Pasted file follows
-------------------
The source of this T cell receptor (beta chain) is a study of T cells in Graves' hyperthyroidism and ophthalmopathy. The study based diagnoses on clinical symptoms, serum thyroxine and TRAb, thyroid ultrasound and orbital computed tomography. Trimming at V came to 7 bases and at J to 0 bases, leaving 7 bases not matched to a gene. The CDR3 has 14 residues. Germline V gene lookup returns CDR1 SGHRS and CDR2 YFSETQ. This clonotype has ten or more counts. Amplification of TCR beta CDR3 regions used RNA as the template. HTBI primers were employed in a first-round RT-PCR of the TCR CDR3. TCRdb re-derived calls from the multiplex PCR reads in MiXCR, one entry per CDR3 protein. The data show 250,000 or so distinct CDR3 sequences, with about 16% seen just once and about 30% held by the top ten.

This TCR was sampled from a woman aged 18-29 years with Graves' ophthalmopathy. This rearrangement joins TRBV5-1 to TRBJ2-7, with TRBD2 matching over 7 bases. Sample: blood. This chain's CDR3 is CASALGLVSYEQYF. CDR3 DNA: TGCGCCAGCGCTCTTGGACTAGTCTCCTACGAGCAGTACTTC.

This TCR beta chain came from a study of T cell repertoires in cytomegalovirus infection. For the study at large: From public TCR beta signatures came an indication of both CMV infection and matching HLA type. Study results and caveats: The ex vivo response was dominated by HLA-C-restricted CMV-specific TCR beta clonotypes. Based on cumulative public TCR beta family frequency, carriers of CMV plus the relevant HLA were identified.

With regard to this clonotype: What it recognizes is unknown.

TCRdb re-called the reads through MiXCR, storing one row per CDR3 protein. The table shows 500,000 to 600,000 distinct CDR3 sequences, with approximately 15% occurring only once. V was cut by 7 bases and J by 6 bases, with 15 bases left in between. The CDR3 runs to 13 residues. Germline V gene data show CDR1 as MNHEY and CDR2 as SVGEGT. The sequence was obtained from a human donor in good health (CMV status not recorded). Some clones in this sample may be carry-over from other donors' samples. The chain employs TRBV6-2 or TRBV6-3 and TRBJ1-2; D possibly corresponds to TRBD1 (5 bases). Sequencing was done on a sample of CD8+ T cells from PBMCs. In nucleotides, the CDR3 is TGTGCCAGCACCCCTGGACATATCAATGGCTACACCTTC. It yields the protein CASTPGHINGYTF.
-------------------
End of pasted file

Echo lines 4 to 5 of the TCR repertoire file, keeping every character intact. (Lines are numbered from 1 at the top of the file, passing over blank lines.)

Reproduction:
With regard to this clonotype: What it recognizes is unknown.

TCRdb re-called the reads through MiXCR, storing one row per CDR3 protein. The table shows 500,000 to 600,000 distinct CDR3 sequences, with approximately 15% occurring only once. V was cut by 7 bases and J by 6 bases, with 15 bases left in between. The CDR3 runs to 13 residues. Germline V gene data show CDR1 as MNHEY and CDR2 as SVGEGT. The sequence was obtained from a human donor in good health (CMV status not recorded). Some clones in this sample may be carry-over from other donors' samples. The chain employs TRBV6-2 or TRBV6-3 and TRBJ1-2; D possibly corresponds to TRBD1 (5 bases). Sequencing was done on a sample of CD8+ T cells from PBMCs. In nucleotides, the CDR3 is TGTGCCAGCACCCCTGGACATATCAATGGCTACACCTTC. It yields the protein CASTPGHINGYTF.